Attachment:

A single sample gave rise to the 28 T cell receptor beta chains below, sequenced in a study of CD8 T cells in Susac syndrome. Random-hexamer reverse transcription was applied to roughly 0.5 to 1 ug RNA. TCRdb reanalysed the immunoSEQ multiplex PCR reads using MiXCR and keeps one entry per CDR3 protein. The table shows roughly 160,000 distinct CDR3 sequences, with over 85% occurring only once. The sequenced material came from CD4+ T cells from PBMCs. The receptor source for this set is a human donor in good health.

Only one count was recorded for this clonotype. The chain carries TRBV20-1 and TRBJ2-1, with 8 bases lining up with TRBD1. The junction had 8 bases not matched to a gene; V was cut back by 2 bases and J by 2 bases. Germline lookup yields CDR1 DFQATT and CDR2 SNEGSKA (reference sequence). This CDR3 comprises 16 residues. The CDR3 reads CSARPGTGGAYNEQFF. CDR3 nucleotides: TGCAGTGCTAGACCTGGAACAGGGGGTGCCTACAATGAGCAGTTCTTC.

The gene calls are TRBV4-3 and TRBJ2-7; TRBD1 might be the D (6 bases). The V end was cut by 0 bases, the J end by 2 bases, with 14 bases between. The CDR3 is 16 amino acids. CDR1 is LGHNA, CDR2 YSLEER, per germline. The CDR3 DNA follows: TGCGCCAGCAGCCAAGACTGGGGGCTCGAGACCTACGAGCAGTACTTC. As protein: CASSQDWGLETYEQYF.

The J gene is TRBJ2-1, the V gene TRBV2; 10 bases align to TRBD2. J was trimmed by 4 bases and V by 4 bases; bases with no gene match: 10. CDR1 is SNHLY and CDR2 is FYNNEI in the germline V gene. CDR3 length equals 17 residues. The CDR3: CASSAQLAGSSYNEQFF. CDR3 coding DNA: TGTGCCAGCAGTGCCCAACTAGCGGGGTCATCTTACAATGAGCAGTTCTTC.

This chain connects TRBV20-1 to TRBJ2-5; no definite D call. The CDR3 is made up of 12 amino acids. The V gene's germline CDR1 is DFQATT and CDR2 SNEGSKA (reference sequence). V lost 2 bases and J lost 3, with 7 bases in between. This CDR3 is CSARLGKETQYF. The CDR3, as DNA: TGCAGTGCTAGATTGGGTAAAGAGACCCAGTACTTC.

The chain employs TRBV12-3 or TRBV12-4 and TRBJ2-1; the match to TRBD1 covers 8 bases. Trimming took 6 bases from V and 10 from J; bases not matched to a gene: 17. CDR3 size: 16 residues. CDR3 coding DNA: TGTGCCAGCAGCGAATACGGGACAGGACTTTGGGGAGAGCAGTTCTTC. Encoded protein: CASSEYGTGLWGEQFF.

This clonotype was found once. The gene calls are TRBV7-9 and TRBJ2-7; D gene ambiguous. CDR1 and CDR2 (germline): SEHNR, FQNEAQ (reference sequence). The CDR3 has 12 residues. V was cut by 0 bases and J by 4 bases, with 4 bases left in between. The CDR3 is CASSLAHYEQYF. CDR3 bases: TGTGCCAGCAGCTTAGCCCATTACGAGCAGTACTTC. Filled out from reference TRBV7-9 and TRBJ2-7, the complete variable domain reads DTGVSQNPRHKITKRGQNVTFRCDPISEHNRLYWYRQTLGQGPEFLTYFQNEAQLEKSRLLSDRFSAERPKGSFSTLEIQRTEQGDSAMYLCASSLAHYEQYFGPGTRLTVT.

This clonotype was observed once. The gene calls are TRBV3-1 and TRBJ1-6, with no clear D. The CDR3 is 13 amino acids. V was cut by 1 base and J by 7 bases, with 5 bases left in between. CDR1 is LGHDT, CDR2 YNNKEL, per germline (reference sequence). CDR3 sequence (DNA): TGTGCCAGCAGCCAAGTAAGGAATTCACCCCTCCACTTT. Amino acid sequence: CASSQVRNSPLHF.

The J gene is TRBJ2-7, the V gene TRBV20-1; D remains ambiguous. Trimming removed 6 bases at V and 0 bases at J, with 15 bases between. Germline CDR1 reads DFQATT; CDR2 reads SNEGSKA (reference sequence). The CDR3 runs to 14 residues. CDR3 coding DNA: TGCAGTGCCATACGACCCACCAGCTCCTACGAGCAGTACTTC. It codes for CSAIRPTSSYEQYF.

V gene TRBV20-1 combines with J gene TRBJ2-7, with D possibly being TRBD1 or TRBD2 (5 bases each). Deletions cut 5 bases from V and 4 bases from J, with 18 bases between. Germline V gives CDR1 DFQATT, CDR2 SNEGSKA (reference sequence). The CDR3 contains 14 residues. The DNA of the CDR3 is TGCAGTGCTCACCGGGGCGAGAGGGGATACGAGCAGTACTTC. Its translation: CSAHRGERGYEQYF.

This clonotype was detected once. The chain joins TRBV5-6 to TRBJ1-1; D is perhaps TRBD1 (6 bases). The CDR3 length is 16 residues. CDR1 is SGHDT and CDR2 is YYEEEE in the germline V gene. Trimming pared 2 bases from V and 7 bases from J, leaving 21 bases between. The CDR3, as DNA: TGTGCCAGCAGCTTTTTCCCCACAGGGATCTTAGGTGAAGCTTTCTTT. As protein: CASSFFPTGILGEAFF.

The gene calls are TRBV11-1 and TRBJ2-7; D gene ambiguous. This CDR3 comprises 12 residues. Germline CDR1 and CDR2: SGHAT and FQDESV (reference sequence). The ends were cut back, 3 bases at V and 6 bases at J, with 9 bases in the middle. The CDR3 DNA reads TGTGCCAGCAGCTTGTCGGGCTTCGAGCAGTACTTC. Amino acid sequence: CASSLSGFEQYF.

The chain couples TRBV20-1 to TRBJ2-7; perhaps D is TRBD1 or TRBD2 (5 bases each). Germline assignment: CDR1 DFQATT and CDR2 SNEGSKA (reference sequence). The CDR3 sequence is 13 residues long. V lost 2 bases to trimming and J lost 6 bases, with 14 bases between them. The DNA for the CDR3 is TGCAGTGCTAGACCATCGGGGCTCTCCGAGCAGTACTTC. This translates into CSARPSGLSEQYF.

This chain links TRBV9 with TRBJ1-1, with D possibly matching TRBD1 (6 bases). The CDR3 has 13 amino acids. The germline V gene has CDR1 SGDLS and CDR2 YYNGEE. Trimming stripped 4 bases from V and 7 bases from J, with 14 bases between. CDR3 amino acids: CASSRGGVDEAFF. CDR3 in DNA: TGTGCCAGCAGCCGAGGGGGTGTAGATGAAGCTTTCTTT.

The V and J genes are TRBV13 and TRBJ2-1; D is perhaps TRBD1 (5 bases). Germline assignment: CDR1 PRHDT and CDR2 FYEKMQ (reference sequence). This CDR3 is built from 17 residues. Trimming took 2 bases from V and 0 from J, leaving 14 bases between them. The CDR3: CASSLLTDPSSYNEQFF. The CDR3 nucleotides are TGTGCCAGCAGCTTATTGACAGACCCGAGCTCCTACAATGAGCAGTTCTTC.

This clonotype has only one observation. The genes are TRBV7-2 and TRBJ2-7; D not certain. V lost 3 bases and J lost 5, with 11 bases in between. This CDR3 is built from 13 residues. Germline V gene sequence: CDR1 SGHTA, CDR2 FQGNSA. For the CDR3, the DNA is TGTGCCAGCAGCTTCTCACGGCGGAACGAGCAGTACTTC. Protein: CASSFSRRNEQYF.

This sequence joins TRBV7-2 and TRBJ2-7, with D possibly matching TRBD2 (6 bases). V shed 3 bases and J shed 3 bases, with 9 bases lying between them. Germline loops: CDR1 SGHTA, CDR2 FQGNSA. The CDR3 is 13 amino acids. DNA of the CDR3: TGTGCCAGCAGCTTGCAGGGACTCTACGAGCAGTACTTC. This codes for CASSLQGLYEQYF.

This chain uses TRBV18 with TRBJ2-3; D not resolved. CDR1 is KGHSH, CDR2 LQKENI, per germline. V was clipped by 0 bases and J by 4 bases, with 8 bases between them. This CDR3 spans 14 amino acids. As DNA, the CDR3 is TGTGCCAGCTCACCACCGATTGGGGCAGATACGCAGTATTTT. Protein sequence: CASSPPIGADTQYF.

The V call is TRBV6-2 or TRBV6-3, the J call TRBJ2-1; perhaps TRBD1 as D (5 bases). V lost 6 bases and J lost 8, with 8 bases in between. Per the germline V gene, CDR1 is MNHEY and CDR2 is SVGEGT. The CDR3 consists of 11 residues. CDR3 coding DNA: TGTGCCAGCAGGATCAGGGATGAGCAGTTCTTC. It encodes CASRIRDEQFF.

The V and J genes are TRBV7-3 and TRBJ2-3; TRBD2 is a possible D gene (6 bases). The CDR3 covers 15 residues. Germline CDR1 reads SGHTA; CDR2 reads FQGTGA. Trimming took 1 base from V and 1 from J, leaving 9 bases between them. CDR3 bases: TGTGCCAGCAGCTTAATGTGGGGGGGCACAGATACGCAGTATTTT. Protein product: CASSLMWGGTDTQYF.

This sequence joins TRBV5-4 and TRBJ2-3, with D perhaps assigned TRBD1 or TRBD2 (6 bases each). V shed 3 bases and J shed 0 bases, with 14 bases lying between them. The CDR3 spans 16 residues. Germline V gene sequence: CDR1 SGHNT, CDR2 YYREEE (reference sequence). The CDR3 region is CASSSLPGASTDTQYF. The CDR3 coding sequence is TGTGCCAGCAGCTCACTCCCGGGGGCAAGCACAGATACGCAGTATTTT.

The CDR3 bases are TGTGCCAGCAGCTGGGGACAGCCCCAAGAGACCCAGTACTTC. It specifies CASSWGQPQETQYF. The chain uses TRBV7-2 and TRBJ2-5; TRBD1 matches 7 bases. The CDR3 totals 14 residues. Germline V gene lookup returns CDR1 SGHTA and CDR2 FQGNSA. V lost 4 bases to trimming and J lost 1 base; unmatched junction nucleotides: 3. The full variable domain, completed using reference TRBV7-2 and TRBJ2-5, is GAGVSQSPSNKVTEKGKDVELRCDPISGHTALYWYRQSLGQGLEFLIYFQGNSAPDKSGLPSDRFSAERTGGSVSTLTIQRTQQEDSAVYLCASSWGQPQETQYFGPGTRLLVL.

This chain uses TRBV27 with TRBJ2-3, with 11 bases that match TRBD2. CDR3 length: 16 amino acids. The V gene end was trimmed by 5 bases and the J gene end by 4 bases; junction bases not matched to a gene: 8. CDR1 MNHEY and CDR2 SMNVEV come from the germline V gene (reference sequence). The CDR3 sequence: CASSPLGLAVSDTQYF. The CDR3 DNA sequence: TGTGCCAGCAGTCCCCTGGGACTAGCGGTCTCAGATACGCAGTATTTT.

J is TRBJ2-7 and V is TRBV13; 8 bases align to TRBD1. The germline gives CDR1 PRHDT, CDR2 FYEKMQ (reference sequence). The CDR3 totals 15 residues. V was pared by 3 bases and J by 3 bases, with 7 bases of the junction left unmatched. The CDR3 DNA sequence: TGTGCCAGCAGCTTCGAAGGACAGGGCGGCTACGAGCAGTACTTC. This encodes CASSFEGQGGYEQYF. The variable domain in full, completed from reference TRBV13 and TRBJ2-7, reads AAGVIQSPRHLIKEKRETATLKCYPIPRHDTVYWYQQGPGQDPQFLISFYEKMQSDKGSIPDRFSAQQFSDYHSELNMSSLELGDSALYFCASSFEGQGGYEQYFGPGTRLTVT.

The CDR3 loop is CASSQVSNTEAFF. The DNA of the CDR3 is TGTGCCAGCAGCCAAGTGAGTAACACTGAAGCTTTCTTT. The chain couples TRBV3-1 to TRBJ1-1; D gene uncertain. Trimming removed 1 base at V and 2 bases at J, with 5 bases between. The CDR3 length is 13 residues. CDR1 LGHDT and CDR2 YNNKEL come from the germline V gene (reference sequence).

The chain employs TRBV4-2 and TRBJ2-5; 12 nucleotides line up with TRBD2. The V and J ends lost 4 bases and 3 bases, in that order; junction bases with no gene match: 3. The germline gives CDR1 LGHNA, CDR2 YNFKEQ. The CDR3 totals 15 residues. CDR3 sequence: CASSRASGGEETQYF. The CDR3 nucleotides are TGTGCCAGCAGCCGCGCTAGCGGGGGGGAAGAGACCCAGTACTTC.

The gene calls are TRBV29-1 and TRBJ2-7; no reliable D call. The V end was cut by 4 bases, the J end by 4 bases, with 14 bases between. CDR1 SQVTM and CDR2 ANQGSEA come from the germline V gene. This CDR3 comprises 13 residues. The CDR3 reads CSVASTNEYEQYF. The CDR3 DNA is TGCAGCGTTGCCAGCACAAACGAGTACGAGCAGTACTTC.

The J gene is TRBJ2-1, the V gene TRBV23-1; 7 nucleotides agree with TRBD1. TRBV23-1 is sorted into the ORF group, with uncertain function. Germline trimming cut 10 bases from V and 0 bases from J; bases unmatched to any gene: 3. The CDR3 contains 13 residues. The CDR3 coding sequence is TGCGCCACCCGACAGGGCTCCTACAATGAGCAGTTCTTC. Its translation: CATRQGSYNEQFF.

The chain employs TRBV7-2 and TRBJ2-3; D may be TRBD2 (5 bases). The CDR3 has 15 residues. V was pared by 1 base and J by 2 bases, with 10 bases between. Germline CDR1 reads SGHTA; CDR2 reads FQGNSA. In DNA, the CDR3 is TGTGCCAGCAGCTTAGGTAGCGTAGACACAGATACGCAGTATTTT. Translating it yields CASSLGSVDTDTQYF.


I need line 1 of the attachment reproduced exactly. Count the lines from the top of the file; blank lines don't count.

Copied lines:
A single sample gave rise to the 28 T cell receptor beta chains below, sequenced in a study of CD8 T cells in Susac syndrome. Random-hexamer reverse transcription was applied to roughly 0.5 to 1 ug RNA. TCRdb reanalysed the immunoSEQ multiplex PCR reads using MiXCR and keeps one entry per CDR3 protein. The table shows roughly 160,000 distinct CDR3 sequences, with over 85% occurring only once. The sequenced material came from CD4+ T cells from PBMCs. The receptor source for this set is a human donor in good health.